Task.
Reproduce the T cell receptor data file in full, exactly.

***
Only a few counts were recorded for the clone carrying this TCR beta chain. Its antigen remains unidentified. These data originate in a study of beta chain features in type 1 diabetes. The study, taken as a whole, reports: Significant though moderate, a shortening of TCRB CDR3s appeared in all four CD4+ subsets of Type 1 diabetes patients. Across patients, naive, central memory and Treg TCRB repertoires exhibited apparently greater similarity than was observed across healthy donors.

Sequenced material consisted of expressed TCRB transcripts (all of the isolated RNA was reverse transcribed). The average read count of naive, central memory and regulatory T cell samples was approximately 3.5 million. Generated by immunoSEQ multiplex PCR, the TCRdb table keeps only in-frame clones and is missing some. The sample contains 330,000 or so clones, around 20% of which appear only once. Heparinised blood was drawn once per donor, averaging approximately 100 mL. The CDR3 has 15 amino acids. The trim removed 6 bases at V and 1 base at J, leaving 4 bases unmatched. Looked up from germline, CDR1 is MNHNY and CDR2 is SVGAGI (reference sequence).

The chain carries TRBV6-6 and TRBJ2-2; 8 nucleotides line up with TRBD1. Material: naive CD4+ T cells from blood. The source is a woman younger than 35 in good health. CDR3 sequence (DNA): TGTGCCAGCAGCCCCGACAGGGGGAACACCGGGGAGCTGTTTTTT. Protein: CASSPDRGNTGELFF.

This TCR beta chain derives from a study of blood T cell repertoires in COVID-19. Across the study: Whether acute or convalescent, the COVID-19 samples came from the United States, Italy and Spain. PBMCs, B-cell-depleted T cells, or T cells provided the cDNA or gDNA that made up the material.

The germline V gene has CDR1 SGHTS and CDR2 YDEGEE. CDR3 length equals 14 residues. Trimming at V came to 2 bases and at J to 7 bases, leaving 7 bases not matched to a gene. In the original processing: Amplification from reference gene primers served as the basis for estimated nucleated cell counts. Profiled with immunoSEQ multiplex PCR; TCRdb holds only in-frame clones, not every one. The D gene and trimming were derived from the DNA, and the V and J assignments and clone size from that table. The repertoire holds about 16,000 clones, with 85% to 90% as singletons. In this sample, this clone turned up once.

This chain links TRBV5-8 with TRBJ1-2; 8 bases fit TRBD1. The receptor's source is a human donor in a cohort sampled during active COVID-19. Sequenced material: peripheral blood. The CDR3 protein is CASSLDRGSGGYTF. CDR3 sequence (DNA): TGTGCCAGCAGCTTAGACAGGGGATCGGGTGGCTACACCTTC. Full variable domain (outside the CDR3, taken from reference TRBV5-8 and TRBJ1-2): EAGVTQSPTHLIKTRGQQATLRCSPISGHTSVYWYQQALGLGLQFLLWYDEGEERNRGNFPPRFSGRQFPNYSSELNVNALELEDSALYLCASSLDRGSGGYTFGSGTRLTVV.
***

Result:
Only a few counts were recorded for the clone carrying this TCR beta chain. Its antigen remains unidentified. These data originate in a study of beta chain features in type 1 diabetes. The study, taken as a whole, reports: Significant though moderate, a shortening of TCRB CDR3s appeared in all four CD4+ subsets of Type 1 diabetes patients. Across patients, naive, central memory and Treg TCRB repertoires exhibited apparently greater similarity than was observed across healthy donors.

Sequenced material consisted of expressed TCRB transcripts (all of the isolated RNA was reverse transcribed). The average read count of naive, central memory and regulatory T cell samples was approximately 3.5 million. Generated by immunoSEQ multiplex PCR, the TCRdb table keeps only in-frame clones and is missing some. The sample contains 330,000 or so clones, around 20% of which appear only once. Heparinised blood was drawn once per donor, averaging approximately 100 mL. The CDR3 has 15 amino acids. The trim removed 6 bases at V and 1 base at J, leaving 4 bases unmatched. Looked up from germline, CDR1 is MNHNY and CDR2 is SVGAGI (reference sequence).

The chain carries TRBV6-6 and TRBJ2-2; 8 nucleotides line up with TRBD1. Material: naive CD4+ T cells from blood. The source is a woman younger than 35 in good health. CDR3 sequence (DNA): TGTGCCAGCAGCCCCGACAGGGGGAACACCGGGGAGCTGTTTTTT. Protein: CASSPDRGNTGELFF.

This TCR beta chain derives from a study of blood T cell repertoires in COVID-19. Across the study: Whether acute or convalescent, the COVID-19 samples came from the United States, Italy and Spain. PBMCs, B-cell-depleted T cells, or T cells provided the cDNA or gDNA that made up the material.

The germline V gene has CDR1 SGHTS and CDR2 YDEGEE. CDR3 length equals 14 residues. Trimming at V came to 2 bases and at J to 7 bases, leaving 7 bases not matched to a gene. In the original processing: Amplification from reference gene primers served as the basis for estimated nucleated cell counts. Profiled with immunoSEQ multiplex PCR; TCRdb holds only in-frame clones, not every one. The D gene and trimming were derived from the DNA, and the V and J assignments and clone size from that table. The repertoire holds about 16,000 clones, with 85% to 90% as singletons. In this sample, this clone turned up once.

This chain links TRBV5-8 with TRBJ1-2; 8 bases fit TRBD1. The receptor's source is a human donor in a cohort sampled during active COVID-19. Sequenced material: peripheral blood. The CDR3 protein is CASSLDRGSGGYTF. CDR3 sequence (DNA): TGTGCCAGCAGCTTAGACAGGGGATCGGGTGGCTACACCTTC. Full variable domain (outside the CDR3, taken from reference TRBV5-8 and TRBJ1-2): EAGVTQSPTHLIKTRGQQATLRCSPISGHTSVYWYQQALGLGLQFLLWYDEGEERNRGNFPPRFSGRQFPNYSSELNVNALELEDSALYLCASSLDRGSGGYTFGSGTRLTVV.